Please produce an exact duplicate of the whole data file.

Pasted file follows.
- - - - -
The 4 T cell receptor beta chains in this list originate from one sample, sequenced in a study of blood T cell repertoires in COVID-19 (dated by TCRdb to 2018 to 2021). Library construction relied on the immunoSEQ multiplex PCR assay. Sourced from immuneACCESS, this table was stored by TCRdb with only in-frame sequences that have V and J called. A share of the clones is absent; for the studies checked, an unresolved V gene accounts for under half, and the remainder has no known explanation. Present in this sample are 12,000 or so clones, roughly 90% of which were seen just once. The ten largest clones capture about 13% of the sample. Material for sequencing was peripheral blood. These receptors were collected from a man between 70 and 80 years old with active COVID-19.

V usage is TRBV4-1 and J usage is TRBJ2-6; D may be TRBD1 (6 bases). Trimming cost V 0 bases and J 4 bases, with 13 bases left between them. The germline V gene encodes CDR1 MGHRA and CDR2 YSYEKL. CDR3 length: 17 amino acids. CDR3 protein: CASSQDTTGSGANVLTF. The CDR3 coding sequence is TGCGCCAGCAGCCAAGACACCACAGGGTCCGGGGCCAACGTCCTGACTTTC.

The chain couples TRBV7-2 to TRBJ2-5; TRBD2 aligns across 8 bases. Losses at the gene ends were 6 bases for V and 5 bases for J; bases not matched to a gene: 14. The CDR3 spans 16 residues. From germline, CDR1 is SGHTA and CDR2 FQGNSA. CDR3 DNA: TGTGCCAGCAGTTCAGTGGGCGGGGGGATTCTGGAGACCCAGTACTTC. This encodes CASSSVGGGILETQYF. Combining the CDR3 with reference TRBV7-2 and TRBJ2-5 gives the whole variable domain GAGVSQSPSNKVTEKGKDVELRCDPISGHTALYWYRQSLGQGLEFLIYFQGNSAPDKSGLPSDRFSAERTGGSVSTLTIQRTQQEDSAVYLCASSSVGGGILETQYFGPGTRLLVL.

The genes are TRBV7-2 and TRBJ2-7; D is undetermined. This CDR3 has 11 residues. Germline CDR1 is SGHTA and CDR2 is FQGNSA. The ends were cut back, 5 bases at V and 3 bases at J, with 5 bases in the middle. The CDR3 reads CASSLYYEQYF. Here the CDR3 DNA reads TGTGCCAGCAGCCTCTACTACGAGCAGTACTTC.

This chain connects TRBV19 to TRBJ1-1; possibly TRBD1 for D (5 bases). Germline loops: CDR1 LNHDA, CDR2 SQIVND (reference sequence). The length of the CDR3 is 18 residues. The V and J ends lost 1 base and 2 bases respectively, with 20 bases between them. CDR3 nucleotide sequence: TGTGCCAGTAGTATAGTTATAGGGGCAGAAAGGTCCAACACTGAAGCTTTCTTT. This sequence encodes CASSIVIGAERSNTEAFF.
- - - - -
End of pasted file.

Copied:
The 4 T cell receptor beta chains in this list originate from one sample, sequenced in a study of blood T cell repertoires in COVID-19 (dated by TCRdb to 2018 to 2021). Library construction relied on the immunoSEQ multiplex PCR assay. Sourced from immuneACCESS, this table was stored by TCRdb with only in-frame sequences that have V and J called. A share of the clones is absent; for the studies checked, an unresolved V gene accounts for under half, and the remainder has no known explanation. Present in this sample are 12,000 or so clones, roughly 90% of which were seen just once. The ten largest clones capture about 13% of the sample. Material for sequencing was peripheral blood. These receptors were collected from a man between 70 and 80 years old with active COVID-19.

V usage is TRBV4-1 and J usage is TRBJ2-6; D may be TRBD1 (6 bases). Trimming cost V 0 bases and J 4 bases, with 13 bases left between them. The germline V gene encodes CDR1 MGHRA and CDR2 YSYEKL. CDR3 length: 17 amino acids. CDR3 protein: CASSQDTTGSGANVLTF. The CDR3 coding sequence is TGCGCCAGCAGCCAAGACACCACAGGGTCCGGGGCCAACGTCCTGACTTTC.

The chain couples TRBV7-2 to TRBJ2-5; TRBD2 aligns across 8 bases. Losses at the gene ends were 6 bases for V and 5 bases for J; bases not matched to a gene: 14. The CDR3 spans 16 residues. From germline, CDR1 is SGHTA and CDR2 FQGNSA. CDR3 DNA: TGTGCCAGCAGTTCAGTGGGCGGGGGGATTCTGGAGACCCAGTACTTC. This encodes CASSSVGGGILETQYF. Combining the CDR3 with reference TRBV7-2 and TRBJ2-5 gives the whole variable domain GAGVSQSPSNKVTEKGKDVELRCDPISGHTALYWYRQSLGQGLEFLIYFQGNSAPDKSGLPSDRFSAERTGGSVSTLTIQRTQQEDSAVYLCASSSVGGGILETQYFGPGTRLLVL.

The genes are TRBV7-2 and TRBJ2-7; D is undetermined. This CDR3 has 11 residues. Germline CDR1 is SGHTA and CDR2 is FQGNSA. The ends were cut back, 5 bases at V and 3 bases at J, with 5 bases in the middle. The CDR3 reads CASSLYYEQYF. Here the CDR3 DNA reads TGTGCCAGCAGCCTCTACTACGAGCAGTACTTC.

This chain connects TRBV19 to TRBJ1-1; possibly TRBD1 for D (5 bases). Germline loops: CDR1 LNHDA, CDR2 SQIVND (reference sequence). The length of the CDR3 is 18 residues. The V and J ends lost 1 base and 2 bases respectively, with 20 bases between them. CDR3 nucleotide sequence: TGTGCCAGTAGTATAGTTATAGGGGCAGAAAGGTCCAACACTGAAGCTTTCTTT. This sequence encodes CASSIVIGAERSNTEAFF.